I was horrified. In that moment, those sage words passed down by parents before me flashed through my mind. “Be careful of what you say. Children are always listening. They will repeat everything you say. They are little sponges. And they have an affinity for ‘the bad stuff’. Oh…. my…. gosh.

I couldn’t believe it. My children WERE listening. They WERE watching. They were starting to REPEAT. And it wasn’t good at all.

#ParentingFAIL

I felt like a terrible mom. I felt like a terrible person. I felt like a terrible everything. I couldn’t believe that was even a representation of me. And yes, these moments happen. It happens to everyone (please tell me it happens to everyone?). But it made me weigh out the way my children see me, and I truly believe that 80% of what they see is really and truly good, kind and respectful. But even 20% bad is not good enough and I must work on my words. I must work on my actions. I must be the best kind of water that these little sponges soak up.

As cheesy as it sounds, they are the next generation. You’d have to be living under a rock to not think that our society needs some pretty serious work right now. I hope I can contribute to making it better. To making them better. I have to.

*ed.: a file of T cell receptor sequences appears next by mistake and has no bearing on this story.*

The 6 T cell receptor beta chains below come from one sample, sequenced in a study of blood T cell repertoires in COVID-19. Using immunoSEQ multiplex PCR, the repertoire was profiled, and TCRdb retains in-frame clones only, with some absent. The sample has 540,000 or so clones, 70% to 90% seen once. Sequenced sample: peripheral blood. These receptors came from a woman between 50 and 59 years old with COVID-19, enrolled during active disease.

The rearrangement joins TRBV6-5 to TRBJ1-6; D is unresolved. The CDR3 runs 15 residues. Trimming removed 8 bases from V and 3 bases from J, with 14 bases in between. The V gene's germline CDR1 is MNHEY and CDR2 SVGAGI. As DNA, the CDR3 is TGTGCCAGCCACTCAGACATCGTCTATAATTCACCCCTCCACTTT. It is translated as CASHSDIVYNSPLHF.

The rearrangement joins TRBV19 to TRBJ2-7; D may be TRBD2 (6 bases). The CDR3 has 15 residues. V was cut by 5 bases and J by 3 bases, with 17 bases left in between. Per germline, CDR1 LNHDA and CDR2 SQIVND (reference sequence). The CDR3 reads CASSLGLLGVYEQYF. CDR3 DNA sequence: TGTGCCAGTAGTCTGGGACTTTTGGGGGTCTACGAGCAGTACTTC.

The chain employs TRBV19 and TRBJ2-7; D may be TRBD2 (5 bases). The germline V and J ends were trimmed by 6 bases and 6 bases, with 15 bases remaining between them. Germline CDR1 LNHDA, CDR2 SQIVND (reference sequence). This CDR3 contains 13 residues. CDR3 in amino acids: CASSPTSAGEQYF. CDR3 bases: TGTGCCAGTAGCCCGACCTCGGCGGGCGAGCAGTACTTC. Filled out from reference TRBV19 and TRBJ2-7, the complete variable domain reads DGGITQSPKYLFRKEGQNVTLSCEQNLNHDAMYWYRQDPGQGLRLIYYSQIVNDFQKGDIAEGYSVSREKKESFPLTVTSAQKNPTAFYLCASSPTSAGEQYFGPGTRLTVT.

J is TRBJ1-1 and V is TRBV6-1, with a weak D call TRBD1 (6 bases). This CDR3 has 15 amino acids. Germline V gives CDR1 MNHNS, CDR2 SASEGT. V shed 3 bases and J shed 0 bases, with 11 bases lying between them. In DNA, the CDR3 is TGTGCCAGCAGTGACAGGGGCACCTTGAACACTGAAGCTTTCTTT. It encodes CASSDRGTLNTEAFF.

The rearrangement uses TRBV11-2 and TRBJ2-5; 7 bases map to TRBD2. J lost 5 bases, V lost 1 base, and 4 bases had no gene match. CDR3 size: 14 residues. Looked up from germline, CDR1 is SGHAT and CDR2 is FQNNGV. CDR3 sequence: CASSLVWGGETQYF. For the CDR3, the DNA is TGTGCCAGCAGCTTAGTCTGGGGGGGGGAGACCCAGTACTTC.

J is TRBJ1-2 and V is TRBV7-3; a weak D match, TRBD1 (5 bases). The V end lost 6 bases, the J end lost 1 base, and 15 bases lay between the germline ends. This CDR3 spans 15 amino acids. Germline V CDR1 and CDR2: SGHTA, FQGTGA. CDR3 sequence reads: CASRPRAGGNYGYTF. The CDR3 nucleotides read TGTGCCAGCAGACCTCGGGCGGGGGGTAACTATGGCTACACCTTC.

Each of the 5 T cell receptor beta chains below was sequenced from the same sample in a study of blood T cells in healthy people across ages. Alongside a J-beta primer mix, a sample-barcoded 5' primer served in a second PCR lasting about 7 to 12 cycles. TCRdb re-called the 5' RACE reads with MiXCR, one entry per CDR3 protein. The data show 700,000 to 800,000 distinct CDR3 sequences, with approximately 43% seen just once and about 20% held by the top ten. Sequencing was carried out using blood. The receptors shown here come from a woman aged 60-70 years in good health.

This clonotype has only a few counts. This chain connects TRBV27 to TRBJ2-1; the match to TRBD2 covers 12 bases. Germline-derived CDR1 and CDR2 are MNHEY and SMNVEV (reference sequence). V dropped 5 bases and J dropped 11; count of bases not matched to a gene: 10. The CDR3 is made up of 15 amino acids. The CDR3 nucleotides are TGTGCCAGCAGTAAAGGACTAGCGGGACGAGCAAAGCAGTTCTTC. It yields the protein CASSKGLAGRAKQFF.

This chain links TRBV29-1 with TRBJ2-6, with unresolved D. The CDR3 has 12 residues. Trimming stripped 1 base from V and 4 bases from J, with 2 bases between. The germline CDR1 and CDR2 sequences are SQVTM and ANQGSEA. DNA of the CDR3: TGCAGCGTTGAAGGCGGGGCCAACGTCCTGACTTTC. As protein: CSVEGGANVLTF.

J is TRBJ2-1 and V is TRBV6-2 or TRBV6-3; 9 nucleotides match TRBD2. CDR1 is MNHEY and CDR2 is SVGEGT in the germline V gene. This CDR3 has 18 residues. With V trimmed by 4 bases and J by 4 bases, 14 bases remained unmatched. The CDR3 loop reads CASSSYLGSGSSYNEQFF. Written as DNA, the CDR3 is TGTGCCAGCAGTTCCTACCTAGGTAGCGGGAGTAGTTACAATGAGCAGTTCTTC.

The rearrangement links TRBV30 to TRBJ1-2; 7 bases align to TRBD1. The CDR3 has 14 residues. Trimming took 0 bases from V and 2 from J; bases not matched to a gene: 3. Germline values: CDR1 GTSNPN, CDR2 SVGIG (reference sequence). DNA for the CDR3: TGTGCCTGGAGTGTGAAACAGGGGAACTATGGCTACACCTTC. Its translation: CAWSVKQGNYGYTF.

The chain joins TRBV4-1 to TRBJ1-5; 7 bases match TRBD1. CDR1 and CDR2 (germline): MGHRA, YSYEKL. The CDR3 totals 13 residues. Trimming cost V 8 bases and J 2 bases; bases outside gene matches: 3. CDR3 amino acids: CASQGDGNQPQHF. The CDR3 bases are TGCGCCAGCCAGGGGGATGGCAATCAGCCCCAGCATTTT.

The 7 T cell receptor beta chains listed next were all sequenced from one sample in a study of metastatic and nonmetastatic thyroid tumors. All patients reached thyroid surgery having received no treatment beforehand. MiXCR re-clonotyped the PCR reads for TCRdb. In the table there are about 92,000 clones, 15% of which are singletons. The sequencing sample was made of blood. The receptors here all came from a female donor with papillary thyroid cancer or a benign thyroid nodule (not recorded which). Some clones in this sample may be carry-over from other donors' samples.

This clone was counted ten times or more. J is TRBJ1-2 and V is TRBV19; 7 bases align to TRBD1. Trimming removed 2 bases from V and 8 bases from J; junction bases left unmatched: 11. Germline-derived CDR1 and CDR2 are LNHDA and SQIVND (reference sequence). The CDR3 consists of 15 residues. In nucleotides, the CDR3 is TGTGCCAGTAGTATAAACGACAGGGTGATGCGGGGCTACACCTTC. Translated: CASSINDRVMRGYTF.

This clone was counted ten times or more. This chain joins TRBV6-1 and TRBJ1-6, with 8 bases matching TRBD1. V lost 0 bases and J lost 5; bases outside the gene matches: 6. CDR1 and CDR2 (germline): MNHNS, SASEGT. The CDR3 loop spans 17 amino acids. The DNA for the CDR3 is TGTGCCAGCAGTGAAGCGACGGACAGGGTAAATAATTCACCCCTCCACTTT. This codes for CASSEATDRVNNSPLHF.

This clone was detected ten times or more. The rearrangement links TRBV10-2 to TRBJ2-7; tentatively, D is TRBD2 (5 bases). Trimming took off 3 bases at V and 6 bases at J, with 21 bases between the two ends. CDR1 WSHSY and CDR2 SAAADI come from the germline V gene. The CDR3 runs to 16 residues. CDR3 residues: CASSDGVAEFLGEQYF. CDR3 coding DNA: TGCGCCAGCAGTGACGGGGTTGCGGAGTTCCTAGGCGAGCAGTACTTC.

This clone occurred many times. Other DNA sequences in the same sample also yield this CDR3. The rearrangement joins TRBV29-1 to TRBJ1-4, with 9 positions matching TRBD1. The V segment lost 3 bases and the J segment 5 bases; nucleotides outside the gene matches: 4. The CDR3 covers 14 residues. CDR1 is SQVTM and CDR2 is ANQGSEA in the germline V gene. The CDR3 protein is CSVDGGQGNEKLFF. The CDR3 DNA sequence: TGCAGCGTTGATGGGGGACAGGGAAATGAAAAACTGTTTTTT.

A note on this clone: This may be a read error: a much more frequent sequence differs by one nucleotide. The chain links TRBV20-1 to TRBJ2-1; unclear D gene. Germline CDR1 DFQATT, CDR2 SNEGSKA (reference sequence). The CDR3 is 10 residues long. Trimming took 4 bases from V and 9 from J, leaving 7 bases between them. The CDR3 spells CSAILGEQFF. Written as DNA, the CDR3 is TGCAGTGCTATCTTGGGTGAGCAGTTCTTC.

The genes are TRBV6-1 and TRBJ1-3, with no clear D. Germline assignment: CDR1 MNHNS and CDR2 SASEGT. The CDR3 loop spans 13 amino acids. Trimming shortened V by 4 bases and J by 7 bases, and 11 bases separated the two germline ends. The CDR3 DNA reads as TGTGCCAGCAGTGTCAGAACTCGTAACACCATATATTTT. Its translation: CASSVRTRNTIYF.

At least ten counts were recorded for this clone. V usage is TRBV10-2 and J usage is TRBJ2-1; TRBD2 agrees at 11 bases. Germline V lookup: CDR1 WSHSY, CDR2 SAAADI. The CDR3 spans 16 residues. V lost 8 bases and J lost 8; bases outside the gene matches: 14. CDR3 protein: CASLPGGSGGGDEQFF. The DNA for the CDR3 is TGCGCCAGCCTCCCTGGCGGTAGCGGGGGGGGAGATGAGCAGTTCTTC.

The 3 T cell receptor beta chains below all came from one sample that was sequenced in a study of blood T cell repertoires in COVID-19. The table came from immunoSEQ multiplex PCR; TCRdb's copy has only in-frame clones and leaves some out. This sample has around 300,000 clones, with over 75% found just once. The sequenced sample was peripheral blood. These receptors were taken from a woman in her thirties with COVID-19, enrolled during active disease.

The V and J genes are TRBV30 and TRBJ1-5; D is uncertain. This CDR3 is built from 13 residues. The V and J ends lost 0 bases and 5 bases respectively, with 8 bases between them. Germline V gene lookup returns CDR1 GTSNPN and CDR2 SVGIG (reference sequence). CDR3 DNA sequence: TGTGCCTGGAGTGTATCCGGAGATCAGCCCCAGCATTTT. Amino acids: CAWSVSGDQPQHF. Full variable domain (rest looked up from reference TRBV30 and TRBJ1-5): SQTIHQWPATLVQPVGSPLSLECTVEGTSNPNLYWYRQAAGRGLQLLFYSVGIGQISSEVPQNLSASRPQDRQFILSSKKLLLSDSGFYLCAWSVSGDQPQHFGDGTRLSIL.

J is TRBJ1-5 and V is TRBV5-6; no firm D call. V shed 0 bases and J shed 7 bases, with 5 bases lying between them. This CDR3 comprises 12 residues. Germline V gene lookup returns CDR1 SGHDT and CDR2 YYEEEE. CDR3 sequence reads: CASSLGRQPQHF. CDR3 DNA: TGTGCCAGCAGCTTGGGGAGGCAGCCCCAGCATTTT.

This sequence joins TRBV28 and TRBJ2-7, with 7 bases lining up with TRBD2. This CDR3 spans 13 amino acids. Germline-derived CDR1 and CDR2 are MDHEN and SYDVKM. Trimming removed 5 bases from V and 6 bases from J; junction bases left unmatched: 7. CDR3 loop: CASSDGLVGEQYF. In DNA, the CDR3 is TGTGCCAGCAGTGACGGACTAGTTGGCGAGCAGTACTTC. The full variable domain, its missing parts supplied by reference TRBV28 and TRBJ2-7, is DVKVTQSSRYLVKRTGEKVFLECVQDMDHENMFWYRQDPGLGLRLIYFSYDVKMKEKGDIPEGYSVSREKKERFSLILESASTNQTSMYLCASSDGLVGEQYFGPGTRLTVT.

Because, they’re listening.

 

Menschen mit Kinderwagen und Hunden

“It takes a village to raise a child”
-African proverb

We’ve all heard the quote and probably uttered at some time when seeing a throng of friends and family surround and support their band of children. I’m not sure I really understood the quote until I had my own kids, and promptly realized… I am village-less.

As a working woman and an older mom I never quite got the time (or the rhythm) of making “mom friends”. I was disconnected from that world until I entered it and by then, it was probably too late. I tried, but always fell short and sort of decided I was better off on my own. I’m not sure I still stand by that decision, but… why is making adult friends so dang difficult?! That’s like a whole other blog post right there. 

I was born into a small family and married into a small family. We are spread across the state and now, even across the country. The grandparents are still working for the most part, save for my father who is ill and not capable of care. A few short weeks after I had B, the hubbs went back into law enforcement and so commenced the long shifts, opposite schedules and physical and mental exhaustion. So it has been left to me. To mother, to parent, to raise, rebuke, correct, educate, cook, clean and every other task that composes life. And it is hard. Immeasurably hard and lonely.